Federal computer chip bill seen as critical for Intel project in Ohio closer to passage

The east side of the US Capitol in the early morning. Senate Chamber in the foreground.

A $52 billion bipartisan bill that would incentivize production of semiconductor chips on American soil a has cleared a key Senate vote, setting it up for final passage in the chamber in the coming days. The so-called cloture vote to break the legislative filibuster has cleared the U.S. Senate. And a final vote on the legislation itself could be coming soon, possibly by the end of this week.

Passage of the bill is critical to Ohio because the state stands to benefit from a massive planned $20 billion investment by Intel. The company has secured land in Central Ohio to build at least two semiconductor fabrication plants or “fabs” on 1,000 acres. The company will research, develop, and manufacture its most cutting-edge computer chips. It’s expected to employ at least 3,000 people. Construction will begin this year, with around 7,000 jobs expected from that. The complex is expected to be in operation by 2025. This factory is hailed as the largest private-sector investment in Ohio history.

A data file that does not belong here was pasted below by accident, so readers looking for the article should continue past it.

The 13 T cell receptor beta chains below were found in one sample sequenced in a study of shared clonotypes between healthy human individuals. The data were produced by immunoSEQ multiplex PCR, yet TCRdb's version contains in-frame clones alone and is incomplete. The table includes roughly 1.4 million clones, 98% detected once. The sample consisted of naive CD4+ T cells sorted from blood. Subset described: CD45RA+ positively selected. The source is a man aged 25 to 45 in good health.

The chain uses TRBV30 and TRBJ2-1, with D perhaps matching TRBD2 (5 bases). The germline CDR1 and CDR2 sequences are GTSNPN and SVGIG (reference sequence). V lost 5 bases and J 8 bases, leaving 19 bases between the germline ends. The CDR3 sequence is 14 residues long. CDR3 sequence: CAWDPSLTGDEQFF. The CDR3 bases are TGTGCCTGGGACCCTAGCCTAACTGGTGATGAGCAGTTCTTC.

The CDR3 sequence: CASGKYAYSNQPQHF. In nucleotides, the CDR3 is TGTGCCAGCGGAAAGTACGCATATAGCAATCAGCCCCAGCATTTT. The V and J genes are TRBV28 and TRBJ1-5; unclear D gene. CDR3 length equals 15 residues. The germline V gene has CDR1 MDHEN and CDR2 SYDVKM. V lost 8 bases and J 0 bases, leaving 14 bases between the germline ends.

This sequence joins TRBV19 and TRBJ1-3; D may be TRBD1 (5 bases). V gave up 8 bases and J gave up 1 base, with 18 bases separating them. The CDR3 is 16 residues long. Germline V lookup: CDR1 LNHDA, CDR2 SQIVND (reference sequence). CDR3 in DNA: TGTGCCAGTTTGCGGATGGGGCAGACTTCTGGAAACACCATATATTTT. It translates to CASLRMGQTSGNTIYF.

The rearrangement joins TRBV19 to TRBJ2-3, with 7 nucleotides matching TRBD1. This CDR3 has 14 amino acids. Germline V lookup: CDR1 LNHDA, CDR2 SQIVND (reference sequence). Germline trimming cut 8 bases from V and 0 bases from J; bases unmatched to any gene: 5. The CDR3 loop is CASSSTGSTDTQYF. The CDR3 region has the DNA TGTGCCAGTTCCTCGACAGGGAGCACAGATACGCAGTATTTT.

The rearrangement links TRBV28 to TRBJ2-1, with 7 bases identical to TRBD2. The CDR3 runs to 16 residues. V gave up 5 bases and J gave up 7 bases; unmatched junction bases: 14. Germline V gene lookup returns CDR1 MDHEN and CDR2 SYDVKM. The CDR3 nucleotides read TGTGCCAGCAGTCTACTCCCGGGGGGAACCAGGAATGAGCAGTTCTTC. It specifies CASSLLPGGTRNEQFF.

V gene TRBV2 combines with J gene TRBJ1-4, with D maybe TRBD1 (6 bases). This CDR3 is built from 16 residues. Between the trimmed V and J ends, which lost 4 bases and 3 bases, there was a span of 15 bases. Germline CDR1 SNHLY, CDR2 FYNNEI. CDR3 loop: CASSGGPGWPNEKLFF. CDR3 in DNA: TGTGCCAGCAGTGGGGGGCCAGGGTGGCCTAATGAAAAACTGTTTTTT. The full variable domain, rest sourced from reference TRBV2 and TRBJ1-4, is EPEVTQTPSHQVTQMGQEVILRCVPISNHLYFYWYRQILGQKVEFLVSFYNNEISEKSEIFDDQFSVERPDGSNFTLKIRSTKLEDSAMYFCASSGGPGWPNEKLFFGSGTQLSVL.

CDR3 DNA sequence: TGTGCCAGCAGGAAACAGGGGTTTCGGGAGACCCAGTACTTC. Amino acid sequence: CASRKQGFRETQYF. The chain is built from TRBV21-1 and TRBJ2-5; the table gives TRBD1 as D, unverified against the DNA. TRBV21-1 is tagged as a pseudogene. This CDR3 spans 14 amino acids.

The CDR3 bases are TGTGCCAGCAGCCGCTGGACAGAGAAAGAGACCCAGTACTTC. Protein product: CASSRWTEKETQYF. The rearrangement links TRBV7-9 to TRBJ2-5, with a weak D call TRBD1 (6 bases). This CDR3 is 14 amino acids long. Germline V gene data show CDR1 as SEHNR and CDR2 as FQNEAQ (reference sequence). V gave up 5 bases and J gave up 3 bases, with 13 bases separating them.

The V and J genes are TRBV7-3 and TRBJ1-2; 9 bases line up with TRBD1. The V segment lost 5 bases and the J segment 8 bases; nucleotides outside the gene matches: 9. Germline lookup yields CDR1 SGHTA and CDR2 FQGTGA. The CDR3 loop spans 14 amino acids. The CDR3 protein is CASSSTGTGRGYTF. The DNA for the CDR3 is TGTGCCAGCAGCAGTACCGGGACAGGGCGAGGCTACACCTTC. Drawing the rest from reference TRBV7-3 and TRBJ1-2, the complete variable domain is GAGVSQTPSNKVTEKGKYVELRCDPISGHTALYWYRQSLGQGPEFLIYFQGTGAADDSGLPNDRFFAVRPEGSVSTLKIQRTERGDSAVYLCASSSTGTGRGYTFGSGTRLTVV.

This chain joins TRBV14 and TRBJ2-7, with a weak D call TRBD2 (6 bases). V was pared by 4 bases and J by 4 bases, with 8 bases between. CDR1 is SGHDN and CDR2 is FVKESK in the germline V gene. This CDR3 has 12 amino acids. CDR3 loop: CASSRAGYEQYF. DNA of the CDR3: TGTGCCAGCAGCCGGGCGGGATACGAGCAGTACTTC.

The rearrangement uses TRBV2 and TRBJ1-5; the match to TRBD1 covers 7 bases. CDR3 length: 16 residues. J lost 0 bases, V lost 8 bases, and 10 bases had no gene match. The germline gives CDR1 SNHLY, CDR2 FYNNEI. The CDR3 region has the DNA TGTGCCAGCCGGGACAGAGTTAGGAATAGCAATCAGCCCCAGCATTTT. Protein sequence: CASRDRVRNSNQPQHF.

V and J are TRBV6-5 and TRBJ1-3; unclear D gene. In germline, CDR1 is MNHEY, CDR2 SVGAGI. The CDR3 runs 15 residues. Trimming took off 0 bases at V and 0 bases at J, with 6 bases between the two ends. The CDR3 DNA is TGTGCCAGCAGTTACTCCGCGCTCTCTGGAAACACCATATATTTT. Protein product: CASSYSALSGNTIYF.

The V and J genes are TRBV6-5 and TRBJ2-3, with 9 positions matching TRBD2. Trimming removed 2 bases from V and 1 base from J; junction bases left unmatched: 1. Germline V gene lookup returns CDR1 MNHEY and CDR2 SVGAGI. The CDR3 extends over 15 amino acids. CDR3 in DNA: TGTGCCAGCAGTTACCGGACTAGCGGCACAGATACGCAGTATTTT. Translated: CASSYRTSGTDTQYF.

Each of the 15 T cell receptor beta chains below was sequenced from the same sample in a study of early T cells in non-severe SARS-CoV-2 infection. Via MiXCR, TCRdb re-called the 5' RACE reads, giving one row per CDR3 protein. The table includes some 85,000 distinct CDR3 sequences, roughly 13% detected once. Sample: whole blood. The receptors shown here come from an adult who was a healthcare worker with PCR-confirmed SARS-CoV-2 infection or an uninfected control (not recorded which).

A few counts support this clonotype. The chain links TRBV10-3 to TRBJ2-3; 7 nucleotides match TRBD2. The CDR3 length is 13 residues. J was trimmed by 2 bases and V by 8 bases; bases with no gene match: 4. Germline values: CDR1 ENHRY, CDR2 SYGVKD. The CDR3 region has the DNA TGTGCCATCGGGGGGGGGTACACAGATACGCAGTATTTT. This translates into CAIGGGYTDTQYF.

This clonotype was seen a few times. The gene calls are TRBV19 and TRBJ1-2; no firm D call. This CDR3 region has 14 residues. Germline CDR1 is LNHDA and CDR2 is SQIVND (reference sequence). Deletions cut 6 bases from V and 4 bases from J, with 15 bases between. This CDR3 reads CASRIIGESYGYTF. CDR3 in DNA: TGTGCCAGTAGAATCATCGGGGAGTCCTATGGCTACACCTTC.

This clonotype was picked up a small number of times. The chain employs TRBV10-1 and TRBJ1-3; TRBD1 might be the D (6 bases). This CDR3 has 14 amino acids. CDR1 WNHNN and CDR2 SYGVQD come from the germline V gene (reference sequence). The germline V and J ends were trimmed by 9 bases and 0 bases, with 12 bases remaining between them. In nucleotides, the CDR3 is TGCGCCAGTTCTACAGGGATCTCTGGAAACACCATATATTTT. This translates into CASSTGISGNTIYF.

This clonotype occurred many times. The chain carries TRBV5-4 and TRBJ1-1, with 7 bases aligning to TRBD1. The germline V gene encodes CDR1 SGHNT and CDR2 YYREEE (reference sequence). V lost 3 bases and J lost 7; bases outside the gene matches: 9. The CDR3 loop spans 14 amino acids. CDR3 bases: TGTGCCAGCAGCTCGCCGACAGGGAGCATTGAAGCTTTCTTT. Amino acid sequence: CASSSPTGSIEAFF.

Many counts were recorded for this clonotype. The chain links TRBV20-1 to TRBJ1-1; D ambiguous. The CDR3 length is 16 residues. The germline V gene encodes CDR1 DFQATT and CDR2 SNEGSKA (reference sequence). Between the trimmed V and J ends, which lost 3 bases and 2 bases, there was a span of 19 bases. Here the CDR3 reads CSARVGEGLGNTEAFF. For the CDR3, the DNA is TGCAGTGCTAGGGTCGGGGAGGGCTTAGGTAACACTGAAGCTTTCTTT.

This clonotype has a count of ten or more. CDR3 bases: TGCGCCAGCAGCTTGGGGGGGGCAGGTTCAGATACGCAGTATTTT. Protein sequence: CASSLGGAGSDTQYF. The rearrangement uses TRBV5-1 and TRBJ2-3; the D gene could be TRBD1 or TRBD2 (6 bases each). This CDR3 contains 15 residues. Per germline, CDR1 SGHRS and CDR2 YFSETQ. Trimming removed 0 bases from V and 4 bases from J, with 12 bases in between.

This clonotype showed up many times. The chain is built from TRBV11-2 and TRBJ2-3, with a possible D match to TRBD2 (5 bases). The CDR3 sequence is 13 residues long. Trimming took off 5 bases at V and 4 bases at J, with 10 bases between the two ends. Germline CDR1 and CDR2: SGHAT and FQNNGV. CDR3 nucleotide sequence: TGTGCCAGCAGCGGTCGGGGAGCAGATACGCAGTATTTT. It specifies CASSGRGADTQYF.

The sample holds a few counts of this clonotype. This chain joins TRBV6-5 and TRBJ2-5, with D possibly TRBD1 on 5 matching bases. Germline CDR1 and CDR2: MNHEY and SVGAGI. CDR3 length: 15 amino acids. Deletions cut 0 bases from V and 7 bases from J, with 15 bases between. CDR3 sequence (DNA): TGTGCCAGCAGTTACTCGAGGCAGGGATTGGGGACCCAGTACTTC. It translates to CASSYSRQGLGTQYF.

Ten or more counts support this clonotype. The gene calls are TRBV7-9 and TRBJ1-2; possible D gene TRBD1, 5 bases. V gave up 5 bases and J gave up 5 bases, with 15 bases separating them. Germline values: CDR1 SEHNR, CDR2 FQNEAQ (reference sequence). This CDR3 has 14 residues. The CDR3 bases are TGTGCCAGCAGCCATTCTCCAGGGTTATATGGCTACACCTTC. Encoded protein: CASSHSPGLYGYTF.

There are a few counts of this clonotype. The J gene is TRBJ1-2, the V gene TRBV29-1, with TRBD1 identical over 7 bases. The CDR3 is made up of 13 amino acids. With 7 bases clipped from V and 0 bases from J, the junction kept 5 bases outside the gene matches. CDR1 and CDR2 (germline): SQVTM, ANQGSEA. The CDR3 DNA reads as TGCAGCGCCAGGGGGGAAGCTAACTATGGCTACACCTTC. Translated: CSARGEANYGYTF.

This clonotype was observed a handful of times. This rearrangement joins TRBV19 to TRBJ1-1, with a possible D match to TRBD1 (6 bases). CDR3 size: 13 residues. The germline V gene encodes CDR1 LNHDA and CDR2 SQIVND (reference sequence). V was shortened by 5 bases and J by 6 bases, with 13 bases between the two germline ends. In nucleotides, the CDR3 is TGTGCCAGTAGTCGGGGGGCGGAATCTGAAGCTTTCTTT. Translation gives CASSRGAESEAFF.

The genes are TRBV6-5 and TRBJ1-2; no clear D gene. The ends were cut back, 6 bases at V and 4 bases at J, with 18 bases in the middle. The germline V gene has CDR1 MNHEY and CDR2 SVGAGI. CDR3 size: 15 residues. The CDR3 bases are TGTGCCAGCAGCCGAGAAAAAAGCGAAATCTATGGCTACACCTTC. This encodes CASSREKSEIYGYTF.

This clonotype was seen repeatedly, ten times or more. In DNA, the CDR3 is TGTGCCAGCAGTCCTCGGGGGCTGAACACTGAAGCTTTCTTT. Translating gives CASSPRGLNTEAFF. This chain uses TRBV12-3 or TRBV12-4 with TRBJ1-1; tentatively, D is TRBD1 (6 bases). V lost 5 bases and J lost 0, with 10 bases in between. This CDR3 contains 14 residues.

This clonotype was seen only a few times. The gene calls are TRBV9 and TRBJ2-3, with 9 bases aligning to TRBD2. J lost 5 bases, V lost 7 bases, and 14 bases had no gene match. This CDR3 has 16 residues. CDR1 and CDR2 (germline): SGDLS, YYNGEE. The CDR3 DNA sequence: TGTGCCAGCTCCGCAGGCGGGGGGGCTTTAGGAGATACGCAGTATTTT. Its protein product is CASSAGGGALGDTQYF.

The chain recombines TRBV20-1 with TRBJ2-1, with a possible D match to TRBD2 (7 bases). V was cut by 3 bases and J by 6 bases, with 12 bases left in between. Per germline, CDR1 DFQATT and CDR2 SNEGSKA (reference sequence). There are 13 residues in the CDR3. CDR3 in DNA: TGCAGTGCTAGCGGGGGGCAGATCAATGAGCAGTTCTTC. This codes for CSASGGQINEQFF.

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Story excerpt provided by The Statehouse News Bureau.

Written by Jo Ingles.

Originally published July 26, 2022.

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